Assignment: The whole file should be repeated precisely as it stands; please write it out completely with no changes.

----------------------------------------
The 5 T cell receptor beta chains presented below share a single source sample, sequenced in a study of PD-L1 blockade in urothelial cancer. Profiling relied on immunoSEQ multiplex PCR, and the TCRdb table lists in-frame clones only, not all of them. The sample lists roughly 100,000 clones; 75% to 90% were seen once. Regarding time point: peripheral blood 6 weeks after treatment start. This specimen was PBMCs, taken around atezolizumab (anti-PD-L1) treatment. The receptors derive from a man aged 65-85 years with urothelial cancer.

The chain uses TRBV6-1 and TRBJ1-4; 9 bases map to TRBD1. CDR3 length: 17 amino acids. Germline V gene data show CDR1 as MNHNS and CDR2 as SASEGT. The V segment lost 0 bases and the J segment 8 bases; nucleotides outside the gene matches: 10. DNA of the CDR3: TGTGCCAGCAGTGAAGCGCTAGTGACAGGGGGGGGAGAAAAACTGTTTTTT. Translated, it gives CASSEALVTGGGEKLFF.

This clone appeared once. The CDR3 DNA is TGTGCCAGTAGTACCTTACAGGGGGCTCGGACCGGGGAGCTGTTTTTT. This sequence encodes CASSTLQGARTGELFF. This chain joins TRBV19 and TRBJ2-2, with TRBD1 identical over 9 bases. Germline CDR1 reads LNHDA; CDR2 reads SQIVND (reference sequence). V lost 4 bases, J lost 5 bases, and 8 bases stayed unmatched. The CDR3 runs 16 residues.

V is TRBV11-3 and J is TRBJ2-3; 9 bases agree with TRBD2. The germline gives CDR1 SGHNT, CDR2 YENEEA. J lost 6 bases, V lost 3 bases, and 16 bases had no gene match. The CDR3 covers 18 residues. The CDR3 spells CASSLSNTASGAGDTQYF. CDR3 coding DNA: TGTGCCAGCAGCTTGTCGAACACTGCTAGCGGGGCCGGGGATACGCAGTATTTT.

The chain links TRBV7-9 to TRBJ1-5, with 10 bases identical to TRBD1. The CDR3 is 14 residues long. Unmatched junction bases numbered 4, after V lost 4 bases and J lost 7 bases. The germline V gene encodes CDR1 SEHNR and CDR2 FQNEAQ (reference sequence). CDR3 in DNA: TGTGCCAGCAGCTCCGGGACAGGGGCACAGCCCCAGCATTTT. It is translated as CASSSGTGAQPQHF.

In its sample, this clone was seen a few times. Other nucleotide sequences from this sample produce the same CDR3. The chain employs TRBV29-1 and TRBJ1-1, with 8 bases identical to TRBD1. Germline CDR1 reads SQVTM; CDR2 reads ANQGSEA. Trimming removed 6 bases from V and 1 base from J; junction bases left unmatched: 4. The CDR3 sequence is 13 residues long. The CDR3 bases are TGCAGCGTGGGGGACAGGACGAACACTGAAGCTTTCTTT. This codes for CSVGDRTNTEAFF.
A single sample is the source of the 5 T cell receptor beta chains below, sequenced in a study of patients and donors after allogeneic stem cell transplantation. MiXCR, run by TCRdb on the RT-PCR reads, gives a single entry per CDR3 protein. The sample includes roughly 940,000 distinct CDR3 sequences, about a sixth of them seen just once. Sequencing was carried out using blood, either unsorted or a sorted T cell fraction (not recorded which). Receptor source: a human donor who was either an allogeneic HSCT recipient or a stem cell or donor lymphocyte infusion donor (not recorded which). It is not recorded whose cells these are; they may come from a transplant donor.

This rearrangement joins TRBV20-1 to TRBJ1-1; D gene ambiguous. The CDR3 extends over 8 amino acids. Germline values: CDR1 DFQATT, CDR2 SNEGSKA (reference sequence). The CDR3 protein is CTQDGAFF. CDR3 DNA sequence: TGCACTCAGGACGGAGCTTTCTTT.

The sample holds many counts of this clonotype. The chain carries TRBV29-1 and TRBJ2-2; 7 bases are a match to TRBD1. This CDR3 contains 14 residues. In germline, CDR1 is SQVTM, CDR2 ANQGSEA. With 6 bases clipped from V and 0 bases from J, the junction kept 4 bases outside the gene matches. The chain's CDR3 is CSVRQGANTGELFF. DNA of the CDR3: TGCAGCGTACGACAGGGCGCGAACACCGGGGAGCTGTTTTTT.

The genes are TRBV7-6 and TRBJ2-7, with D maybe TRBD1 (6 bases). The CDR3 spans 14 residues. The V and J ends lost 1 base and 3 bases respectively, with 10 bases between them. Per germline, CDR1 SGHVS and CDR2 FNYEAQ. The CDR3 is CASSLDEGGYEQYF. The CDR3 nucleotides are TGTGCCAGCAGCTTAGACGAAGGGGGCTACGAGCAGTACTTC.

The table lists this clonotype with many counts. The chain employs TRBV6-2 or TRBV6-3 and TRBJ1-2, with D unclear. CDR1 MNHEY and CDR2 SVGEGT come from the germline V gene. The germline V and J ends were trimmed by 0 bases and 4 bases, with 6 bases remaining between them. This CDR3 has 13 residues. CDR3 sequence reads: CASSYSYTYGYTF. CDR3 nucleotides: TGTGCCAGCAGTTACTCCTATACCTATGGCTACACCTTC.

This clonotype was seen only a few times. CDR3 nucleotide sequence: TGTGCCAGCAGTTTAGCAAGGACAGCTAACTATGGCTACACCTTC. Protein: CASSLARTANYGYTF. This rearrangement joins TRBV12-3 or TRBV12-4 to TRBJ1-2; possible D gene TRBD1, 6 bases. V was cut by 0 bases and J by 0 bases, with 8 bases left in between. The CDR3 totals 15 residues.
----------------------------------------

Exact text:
The 5 T cell receptor beta chains presented below share a single source sample, sequenced in a study of PD-L1 blockade in urothelial cancer. Profiling relied on immunoSEQ multiplex PCR, and the TCRdb table lists in-frame clones only, not all of them. The sample lists roughly 100,000 clones; 75% to 90% were seen once. Regarding time point: peripheral blood 6 weeks after treatment start. This specimen was PBMCs, taken around atezolizumab (anti-PD-L1) treatment. The receptors derive from a man aged 65-85 years with urothelial cancer.

The chain uses TRBV6-1 and TRBJ1-4; 9 bases map to TRBD1. CDR3 length: 17 amino acids. Germline V gene data show CDR1 as MNHNS and CDR2 as SASEGT. The V segment lost 0 bases and the J segment 8 bases; nucleotides outside the gene matches: 10. DNA of the CDR3: TGTGCCAGCAGTGAAGCGCTAGTGACAGGGGGGGGAGAAAAACTGTTTTTT. Translated, it gives CASSEALVTGGGEKLFF.

This clone appeared once. The CDR3 DNA is TGTGCCAGTAGTACCTTACAGGGGGCTCGGACCGGGGAGCTGTTTTTT. This sequence encodes CASSTLQGARTGELFF. This chain joins TRBV19 and TRBJ2-2, with TRBD1 identical over 9 bases. Germline CDR1 reads LNHDA; CDR2 reads SQIVND (reference sequence). V lost 4 bases, J lost 5 bases, and 8 bases stayed unmatched. The CDR3 runs 16 residues.

V is TRBV11-3 and J is TRBJ2-3; 9 bases agree with TRBD2. The germline gives CDR1 SGHNT, CDR2 YENEEA. J lost 6 bases, V lost 3 bases, and 16 bases had no gene match. The CDR3 covers 18 residues. The CDR3 spells CASSLSNTASGAGDTQYF. CDR3 coding DNA: TGTGCCAGCAGCTTGTCGAACACTGCTAGCGGGGCCGGGGATACGCAGTATTTT.

The chain links TRBV7-9 to TRBJ1-5, with 10 bases identical to TRBD1. The CDR3 is 14 residues long. Unmatched junction bases numbered 4, after V lost 4 bases and J lost 7 bases. The germline V gene encodes CDR1 SEHNR and CDR2 FQNEAQ (reference sequence). CDR3 in DNA: TGTGCCAGCAGCTCCGGGACAGGGGCACAGCCCCAGCATTTT. It is translated as CASSSGTGAQPQHF.

In its sample, this clone was seen a few times. Other nucleotide sequences from this sample produce the same CDR3. The chain employs TRBV29-1 and TRBJ1-1, with 8 bases identical to TRBD1. Germline CDR1 reads SQVTM; CDR2 reads ANQGSEA. Trimming removed 6 bases from V and 1 base from J; junction bases left unmatched: 4. The CDR3 sequence is 13 residues long. The CDR3 bases are TGCAGCGTGGGGGACAGGACGAACACTGAAGCTTTCTTT. This codes for CSVGDRTNTEAFF.
A single sample is the source of the 5 T cell receptor beta chains below, sequenced in a study of patients and donors after allogeneic stem cell transplantation. MiXCR, run by TCRdb on the RT-PCR reads, gives a single entry per CDR3 protein. The sample includes roughly 940,000 distinct CDR3 sequences, about a sixth of them seen just once. Sequencing was carried out using blood, either unsorted or a sorted T cell fraction (not recorded which). Receptor source: a human donor who was either an allogeneic HSCT recipient or a stem cell or donor lymphocyte infusion donor (not recorded which). It is not recorded whose cells these are; they may come from a transplant donor.

This rearrangement joins TRBV20-1 to TRBJ1-1; D gene ambiguous. The CDR3 extends over 8 amino acids. Germline values: CDR1 DFQATT, CDR2 SNEGSKA (reference sequence). The CDR3 protein is CTQDGAFF. CDR3 DNA sequence: TGCACTCAGGACGGAGCTTTCTTT.

The sample holds many counts of this clonotype. The chain carries TRBV29-1 and TRBJ2-2; 7 bases are a match to TRBD1. This CDR3 contains 14 residues. In germline, CDR1 is SQVTM, CDR2 ANQGSEA. With 6 bases clipped from V and 0 bases from J, the junction kept 4 bases outside the gene matches. The chain's CDR3 is CSVRQGANTGELFF. DNA of the CDR3: TGCAGCGTACGACAGGGCGCGAACACCGGGGAGCTGTTTTTT.

The genes are TRBV7-6 and TRBJ2-7, with D maybe TRBD1 (6 bases). The CDR3 spans 14 residues. The V and J ends lost 1 base and 3 bases respectively, with 10 bases between them. Per germline, CDR1 SGHVS and CDR2 FNYEAQ. The CDR3 is CASSLDEGGYEQYF. The CDR3 nucleotides are TGTGCCAGCAGCTTAGACGAAGGGGGCTACGAGCAGTACTTC.

The table lists this clonotype with many counts. The chain employs TRBV6-2 or TRBV6-3 and TRBJ1-2, with D unclear. CDR1 MNHEY and CDR2 SVGEGT come from the germline V gene. The germline V and J ends were trimmed by 0 bases and 4 bases, with 6 bases remaining between them. This CDR3 has 13 residues. CDR3 sequence reads: CASSYSYTYGYTF. CDR3 nucleotides: TGTGCCAGCAGTTACTCCTATACCTATGGCTACACCTTC.

This clonotype was seen only a few times. CDR3 nucleotide sequence: TGTGCCAGCAGTTTAGCAAGGACAGCTAACTATGGCTACACCTTC. Protein: CASSLARTANYGYTF. This rearrangement joins TRBV12-3 or TRBV12-4 to TRBJ1-2; possible D gene TRBD1, 6 bases. V was cut by 0 bases and J by 0 bases, with 8 bases left in between. The CDR3 totals 15 residues.